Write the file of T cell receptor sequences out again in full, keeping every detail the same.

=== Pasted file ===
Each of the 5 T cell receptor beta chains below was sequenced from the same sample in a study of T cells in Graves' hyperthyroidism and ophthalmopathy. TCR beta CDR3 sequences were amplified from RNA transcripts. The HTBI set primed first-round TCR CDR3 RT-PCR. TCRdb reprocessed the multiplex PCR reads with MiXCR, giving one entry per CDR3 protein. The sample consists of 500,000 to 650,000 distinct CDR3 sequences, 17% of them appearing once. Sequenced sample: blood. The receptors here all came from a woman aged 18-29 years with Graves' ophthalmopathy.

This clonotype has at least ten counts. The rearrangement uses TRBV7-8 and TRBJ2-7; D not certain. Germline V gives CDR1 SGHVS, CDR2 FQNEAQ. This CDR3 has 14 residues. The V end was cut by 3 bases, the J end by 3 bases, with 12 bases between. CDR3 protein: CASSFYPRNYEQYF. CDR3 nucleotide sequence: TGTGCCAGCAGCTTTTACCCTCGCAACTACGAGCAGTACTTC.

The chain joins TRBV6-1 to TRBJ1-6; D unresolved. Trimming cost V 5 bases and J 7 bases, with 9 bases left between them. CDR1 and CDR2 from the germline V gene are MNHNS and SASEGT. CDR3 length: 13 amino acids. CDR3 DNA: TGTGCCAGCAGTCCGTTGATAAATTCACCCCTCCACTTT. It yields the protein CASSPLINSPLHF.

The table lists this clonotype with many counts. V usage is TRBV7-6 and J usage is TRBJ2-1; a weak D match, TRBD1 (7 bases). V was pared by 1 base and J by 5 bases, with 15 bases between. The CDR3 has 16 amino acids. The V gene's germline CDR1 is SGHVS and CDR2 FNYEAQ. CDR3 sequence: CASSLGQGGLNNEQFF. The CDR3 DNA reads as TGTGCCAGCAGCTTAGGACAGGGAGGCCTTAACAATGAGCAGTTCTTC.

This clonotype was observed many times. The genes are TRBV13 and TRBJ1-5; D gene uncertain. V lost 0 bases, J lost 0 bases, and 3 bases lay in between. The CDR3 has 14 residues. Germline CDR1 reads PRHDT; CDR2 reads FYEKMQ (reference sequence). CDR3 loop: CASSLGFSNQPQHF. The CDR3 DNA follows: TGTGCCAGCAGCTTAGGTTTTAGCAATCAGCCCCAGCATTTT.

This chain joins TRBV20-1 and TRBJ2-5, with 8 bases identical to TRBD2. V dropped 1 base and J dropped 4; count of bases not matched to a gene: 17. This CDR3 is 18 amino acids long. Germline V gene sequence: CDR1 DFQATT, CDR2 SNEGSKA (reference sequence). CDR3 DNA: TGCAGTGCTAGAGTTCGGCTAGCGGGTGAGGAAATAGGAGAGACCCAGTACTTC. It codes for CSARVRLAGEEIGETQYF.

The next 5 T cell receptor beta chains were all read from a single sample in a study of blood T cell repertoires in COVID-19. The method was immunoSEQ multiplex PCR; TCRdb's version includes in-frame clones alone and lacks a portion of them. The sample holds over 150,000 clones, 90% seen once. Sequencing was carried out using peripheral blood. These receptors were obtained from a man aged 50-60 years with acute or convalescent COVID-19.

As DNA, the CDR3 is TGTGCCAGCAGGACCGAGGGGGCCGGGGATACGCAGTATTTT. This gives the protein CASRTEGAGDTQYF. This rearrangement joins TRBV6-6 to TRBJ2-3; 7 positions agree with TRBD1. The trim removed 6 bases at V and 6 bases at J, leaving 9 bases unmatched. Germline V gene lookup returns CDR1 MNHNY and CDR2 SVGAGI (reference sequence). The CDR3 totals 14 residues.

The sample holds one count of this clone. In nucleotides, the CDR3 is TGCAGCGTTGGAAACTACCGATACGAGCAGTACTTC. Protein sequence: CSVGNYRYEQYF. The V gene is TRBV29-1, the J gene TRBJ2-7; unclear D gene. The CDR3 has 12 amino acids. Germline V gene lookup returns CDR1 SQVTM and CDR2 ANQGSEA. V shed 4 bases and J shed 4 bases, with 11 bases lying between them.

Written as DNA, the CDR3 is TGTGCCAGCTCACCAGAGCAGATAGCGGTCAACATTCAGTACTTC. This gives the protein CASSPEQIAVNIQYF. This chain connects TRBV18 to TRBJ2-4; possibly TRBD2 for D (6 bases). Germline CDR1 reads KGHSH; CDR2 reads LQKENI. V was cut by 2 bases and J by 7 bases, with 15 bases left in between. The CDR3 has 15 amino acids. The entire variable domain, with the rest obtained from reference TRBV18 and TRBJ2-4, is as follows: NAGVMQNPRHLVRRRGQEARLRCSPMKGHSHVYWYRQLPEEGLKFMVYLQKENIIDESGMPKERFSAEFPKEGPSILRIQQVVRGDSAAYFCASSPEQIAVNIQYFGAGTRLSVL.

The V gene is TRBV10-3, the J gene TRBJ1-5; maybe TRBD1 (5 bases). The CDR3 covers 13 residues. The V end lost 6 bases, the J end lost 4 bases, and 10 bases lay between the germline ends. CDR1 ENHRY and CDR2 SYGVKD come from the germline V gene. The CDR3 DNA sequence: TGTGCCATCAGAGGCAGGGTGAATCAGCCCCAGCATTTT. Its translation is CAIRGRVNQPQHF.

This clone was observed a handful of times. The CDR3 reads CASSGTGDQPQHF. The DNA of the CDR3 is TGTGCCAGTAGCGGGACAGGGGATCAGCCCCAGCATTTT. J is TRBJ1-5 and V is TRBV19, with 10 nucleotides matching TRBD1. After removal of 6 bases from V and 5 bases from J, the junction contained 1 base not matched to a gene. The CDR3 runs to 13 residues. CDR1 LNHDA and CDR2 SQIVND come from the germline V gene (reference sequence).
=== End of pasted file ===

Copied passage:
Each of the 5 T cell receptor beta chains below was sequenced from the same sample in a study of T cells in Graves' hyperthyroidism and ophthalmopathy. TCR beta CDR3 sequences were amplified from RNA transcripts. The HTBI set primed first-round TCR CDR3 RT-PCR. TCRdb reprocessed the multiplex PCR reads with MiXCR, giving one entry per CDR3 protein. The sample consists of 500,000 to 650,000 distinct CDR3 sequences, 17% of them appearing once. Sequenced sample: blood. The receptors here all came from a woman aged 18-29 years with Graves' ophthalmopathy.

This clonotype has at least ten counts. The rearrangement uses TRBV7-8 and TRBJ2-7; D not certain. Germline V gives CDR1 SGHVS, CDR2 FQNEAQ. This CDR3 has 14 residues. The V end was cut by 3 bases, the J end by 3 bases, with 12 bases between. CDR3 protein: CASSFYPRNYEQYF. CDR3 nucleotide sequence: TGTGCCAGCAGCTTTTACCCTCGCAACTACGAGCAGTACTTC.

The chain joins TRBV6-1 to TRBJ1-6; D unresolved. Trimming cost V 5 bases and J 7 bases, with 9 bases left between them. CDR1 and CDR2 from the germline V gene are MNHNS and SASEGT. CDR3 length: 13 amino acids. CDR3 DNA: TGTGCCAGCAGTCCGTTGATAAATTCACCCCTCCACTTT. It yields the protein CASSPLINSPLHF.

The table lists this clonotype with many counts. V usage is TRBV7-6 and J usage is TRBJ2-1; a weak D match, TRBD1 (7 bases). V was pared by 1 base and J by 5 bases, with 15 bases between. The CDR3 has 16 amino acids. The V gene's germline CDR1 is SGHVS and CDR2 FNYEAQ. CDR3 sequence: CASSLGQGGLNNEQFF. The CDR3 DNA reads as TGTGCCAGCAGCTTAGGACAGGGAGGCCTTAACAATGAGCAGTTCTTC.

This clonotype was observed many times. The genes are TRBV13 and TRBJ1-5; D gene uncertain. V lost 0 bases, J lost 0 bases, and 3 bases lay in between. The CDR3 has 14 residues. Germline CDR1 reads PRHDT; CDR2 reads FYEKMQ (reference sequence). CDR3 loop: CASSLGFSNQPQHF. The CDR3 DNA follows: TGTGCCAGCAGCTTAGGTTTTAGCAATCAGCCCCAGCATTTT.

This chain joins TRBV20-1 and TRBJ2-5, with 8 bases identical to TRBD2. V dropped 1 base and J dropped 4; count of bases not matched to a gene: 17. This CDR3 is 18 amino acids long. Germline V gene sequence: CDR1 DFQATT, CDR2 SNEGSKA (reference sequence). CDR3 DNA: TGCAGTGCTAGAGTTCGGCTAGCGGGTGAGGAAATAGGAGAGACCCAGTACTTC. It codes for CSARVRLAGEEIGETQYF.

The next 5 T cell receptor beta chains were all read from a single sample in a study of blood T cell repertoires in COVID-19. The method was immunoSEQ multiplex PCR; TCRdb's version includes in-frame clones alone and lacks a portion of them. The sample holds over 150,000 clones, 90% seen once. Sequencing was carried out using peripheral blood. These receptors were obtained from a man aged 50-60 years with acute or convalescent COVID-19.

As DNA, the CDR3 is TGTGCCAGCAGGACCGAGGGGGCCGGGGATACGCAGTATTTT. This gives the protein CASRTEGAGDTQYF. This rearrangement joins TRBV6-6 to TRBJ2-3; 7 positions agree with TRBD1. The trim removed 6 bases at V and 6 bases at J, leaving 9 bases unmatched. Germline V gene lookup returns CDR1 MNHNY and CDR2 SVGAGI (reference sequence). The CDR3 totals 14 residues.

The sample holds one count of this clone. In nucleotides, the CDR3 is TGCAGCGTTGGAAACTACCGATACGAGCAGTACTTC. Protein sequence: CSVGNYRYEQYF. The V gene is TRBV29-1, the J gene TRBJ2-7; unclear D gene. The CDR3 has 12 amino acids. Germline V gene lookup returns CDR1 SQVTM and CDR2 ANQGSEA. V shed 4 bases and J shed 4 bases, with 11 bases lying between them.

Written as DNA, the CDR3 is TGTGCCAGCTCACCAGAGCAGATAGCGGTCAACATTCAGTACTTC. This gives the protein CASSPEQIAVNIQYF. This chain connects TRBV18 to TRBJ2-4; possibly TRBD2 for D (6 bases). Germline CDR1 reads KGHSH; CDR2 reads LQKENI. V was cut by 2 bases and J by 7 bases, with 15 bases left in between. The CDR3 has 15 amino acids. The entire variable domain, with the rest obtained from reference TRBV18 and TRBJ2-4, is as follows: NAGVMQNPRHLVRRRGQEARLRCSPMKGHSHVYWYRQLPEEGLKFMVYLQKENIIDESGMPKERFSAEFPKEGPSILRIQQVVRGDSAAYFCASSPEQIAVNIQYFGAGTRLSVL.

The V gene is TRBV10-3, the J gene TRBJ1-5; maybe TRBD1 (5 bases). The CDR3 covers 13 residues. The V end lost 6 bases, the J end lost 4 bases, and 10 bases lay between the germline ends. CDR1 ENHRY and CDR2 SYGVKD come from the germline V gene. The CDR3 DNA sequence: TGTGCCATCAGAGGCAGGGTGAATCAGCCCCAGCATTTT. Its translation is CAIRGRVNQPQHF.

This clone was observed a handful of times. The CDR3 reads CASSGTGDQPQHF. The DNA of the CDR3 is TGTGCCAGTAGCGGGACAGGGGATCAGCCCCAGCATTTT. J is TRBJ1-5 and V is TRBV19, with 10 nucleotides matching TRBD1. After removal of 6 bases from V and 5 bases from J, the junction contained 1 base not matched to a gene. The CDR3 runs to 13 residues. CDR1 LNHDA and CDR2 SQIVND come from the germline V gene (reference sequence).